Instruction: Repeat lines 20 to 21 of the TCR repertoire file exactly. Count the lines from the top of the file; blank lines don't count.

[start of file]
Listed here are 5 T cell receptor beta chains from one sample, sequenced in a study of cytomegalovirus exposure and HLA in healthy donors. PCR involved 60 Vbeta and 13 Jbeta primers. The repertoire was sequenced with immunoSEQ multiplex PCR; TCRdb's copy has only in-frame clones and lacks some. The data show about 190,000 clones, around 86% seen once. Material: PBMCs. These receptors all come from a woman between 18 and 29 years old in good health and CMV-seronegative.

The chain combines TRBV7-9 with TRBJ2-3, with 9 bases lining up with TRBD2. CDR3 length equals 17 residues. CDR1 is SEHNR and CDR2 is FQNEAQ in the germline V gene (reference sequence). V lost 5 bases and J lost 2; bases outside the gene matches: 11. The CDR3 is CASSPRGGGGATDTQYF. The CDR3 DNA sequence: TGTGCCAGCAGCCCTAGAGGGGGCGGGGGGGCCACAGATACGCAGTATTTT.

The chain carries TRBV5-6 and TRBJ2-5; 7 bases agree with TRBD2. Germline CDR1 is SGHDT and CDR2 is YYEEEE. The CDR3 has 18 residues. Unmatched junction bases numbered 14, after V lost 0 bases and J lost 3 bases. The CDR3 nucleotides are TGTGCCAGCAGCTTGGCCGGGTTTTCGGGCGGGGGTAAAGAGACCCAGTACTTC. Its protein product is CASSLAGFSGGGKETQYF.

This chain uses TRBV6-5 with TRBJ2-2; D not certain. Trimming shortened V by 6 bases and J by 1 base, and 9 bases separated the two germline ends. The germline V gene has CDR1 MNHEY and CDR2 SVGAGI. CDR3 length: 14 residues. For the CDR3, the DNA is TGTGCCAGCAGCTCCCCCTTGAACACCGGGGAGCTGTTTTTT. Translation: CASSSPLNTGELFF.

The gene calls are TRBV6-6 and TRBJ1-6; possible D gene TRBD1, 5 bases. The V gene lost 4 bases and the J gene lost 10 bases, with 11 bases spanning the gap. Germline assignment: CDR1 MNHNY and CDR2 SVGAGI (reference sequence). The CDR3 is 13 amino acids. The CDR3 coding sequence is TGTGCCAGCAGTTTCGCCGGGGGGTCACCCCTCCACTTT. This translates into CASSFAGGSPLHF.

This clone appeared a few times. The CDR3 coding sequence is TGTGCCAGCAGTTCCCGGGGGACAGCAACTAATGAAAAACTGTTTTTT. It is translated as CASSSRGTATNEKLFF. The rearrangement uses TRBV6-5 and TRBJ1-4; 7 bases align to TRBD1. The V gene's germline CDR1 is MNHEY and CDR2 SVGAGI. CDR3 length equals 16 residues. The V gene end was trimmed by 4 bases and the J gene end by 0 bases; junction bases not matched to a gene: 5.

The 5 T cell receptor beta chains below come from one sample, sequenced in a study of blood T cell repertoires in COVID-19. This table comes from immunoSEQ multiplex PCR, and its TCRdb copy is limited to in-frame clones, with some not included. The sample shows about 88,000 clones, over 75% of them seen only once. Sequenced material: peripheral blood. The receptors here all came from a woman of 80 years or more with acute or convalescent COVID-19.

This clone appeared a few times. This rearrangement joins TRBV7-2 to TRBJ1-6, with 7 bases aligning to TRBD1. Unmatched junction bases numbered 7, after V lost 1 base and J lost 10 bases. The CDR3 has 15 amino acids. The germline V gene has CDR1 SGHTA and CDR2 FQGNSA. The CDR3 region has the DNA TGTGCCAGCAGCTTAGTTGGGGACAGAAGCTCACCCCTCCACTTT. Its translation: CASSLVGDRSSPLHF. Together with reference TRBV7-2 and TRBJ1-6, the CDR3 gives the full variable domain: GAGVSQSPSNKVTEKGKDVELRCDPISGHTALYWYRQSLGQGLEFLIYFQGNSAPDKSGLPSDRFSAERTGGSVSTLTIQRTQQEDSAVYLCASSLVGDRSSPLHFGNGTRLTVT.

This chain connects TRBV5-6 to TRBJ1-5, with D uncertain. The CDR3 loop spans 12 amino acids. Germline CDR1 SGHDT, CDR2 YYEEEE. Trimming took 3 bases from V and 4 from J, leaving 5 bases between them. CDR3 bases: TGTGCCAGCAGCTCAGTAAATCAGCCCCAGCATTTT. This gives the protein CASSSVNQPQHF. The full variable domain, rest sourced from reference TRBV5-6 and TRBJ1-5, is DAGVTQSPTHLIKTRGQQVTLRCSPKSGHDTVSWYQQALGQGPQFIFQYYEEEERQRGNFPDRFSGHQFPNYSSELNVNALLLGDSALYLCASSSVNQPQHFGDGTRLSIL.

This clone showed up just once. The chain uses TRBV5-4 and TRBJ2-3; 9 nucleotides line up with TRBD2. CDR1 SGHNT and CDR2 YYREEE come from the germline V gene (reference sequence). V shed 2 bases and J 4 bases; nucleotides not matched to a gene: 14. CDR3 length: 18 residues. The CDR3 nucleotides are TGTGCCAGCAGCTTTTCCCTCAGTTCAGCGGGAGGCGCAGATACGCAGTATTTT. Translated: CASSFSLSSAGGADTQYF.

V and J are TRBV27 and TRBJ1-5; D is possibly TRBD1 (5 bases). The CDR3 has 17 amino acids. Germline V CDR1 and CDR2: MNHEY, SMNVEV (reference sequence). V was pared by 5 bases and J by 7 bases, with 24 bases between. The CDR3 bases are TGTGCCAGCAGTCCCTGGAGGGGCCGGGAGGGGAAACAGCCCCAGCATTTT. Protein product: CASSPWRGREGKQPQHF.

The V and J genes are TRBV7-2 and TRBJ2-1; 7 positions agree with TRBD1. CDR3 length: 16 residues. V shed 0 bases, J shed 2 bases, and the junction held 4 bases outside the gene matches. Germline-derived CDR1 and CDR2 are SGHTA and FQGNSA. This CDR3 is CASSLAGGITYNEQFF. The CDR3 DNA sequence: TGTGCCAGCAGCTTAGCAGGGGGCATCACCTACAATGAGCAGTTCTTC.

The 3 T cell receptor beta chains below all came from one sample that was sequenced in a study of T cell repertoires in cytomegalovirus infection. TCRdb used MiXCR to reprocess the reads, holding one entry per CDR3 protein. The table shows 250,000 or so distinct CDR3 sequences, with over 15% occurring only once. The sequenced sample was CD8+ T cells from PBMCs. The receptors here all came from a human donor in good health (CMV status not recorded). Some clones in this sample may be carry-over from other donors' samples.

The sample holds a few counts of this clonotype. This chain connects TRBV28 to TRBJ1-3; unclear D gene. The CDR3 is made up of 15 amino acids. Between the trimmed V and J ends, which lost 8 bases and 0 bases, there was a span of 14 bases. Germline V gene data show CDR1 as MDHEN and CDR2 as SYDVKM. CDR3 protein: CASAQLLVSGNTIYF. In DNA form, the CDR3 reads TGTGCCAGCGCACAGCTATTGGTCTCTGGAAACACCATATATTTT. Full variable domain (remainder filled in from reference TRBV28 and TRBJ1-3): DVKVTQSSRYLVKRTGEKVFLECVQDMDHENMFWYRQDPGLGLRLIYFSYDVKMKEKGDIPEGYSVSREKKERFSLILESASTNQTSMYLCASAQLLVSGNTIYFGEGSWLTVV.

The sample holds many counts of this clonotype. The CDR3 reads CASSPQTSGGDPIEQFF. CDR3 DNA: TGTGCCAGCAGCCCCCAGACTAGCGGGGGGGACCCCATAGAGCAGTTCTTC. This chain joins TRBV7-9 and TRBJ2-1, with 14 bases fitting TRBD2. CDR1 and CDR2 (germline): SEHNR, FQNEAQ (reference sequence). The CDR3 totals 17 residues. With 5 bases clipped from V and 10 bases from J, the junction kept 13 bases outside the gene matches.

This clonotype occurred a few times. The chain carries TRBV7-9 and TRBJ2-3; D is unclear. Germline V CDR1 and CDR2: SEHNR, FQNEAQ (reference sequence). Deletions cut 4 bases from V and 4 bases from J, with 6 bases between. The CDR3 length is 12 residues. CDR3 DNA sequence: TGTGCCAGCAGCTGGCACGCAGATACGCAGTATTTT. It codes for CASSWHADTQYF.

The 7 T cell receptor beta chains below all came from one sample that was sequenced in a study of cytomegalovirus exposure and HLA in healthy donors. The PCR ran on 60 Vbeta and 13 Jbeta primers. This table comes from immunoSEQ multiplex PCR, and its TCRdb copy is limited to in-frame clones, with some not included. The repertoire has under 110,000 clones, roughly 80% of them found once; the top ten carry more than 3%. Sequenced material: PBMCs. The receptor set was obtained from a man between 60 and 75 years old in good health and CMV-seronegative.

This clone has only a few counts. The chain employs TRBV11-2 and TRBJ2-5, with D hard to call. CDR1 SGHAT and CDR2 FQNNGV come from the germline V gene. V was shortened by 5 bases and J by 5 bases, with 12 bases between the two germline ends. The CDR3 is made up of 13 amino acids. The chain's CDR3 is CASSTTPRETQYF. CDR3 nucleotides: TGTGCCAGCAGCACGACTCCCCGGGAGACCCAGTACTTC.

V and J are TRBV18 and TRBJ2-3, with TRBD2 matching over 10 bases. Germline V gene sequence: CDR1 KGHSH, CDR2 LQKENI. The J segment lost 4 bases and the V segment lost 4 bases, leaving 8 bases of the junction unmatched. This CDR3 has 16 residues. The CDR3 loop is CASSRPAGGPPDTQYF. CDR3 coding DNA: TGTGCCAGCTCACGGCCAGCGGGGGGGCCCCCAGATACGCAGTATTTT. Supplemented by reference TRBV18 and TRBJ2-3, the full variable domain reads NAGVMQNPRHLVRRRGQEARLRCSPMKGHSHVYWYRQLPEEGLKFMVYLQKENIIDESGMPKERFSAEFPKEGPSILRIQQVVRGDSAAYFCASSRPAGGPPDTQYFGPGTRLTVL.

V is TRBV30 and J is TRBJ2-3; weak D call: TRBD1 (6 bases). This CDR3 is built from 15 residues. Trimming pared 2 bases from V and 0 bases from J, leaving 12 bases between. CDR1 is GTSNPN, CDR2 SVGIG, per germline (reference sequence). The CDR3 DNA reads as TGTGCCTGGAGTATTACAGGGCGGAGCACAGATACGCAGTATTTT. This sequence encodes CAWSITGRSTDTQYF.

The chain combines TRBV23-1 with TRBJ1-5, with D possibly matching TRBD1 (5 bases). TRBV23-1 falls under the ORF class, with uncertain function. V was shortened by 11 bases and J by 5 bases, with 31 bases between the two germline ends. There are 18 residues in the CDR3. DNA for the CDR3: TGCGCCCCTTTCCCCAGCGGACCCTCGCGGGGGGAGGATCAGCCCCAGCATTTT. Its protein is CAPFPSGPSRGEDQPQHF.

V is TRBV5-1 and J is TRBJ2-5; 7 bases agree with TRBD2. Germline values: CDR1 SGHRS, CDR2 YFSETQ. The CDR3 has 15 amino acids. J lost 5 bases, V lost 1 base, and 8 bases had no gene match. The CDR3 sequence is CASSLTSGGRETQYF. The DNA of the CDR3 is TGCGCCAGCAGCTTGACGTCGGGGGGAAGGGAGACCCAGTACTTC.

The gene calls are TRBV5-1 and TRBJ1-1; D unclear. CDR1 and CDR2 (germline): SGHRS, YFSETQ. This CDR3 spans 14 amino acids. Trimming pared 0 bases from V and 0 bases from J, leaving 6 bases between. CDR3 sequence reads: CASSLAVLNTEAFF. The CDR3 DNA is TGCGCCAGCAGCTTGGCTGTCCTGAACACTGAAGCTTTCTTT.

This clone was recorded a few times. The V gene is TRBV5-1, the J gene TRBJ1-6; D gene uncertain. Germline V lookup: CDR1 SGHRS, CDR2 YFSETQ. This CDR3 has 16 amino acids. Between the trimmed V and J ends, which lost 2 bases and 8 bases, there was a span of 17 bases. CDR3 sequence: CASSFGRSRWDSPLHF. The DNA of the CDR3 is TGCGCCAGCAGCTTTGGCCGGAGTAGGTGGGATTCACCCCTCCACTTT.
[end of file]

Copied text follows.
V is TRBV30 and J is TRBJ2-3; weak D call: TRBD1 (6 bases). This CDR3 is built from 15 residues. Trimming pared 2 bases from V and 0 bases from J, leaving 12 bases between. CDR1 is GTSNPN, CDR2 SVGIG, per germline (reference sequence). The CDR3 DNA reads as TGTGCCTGGAGTATTACAGGGCGGAGCACAGATACGCAGTATTTT. This sequence encodes CAWSITGRSTDTQYF.

The chain combines TRBV23-1 with TRBJ1-5, with D possibly matching TRBD1 (5 bases). TRBV23-1 falls under the ORF class, with uncertain function. V was shortened by 11 bases and J by 5 bases, with 31 bases between the two germline ends. There are 18 residues in the CDR3. DNA for the CDR3: TGCGCCCCTTTCCCCAGCGGACCCTCGCGGGGGGAGGATCAGCCCCAGCATTTT. Its protein is CAPFPSGPSRGEDQPQHF.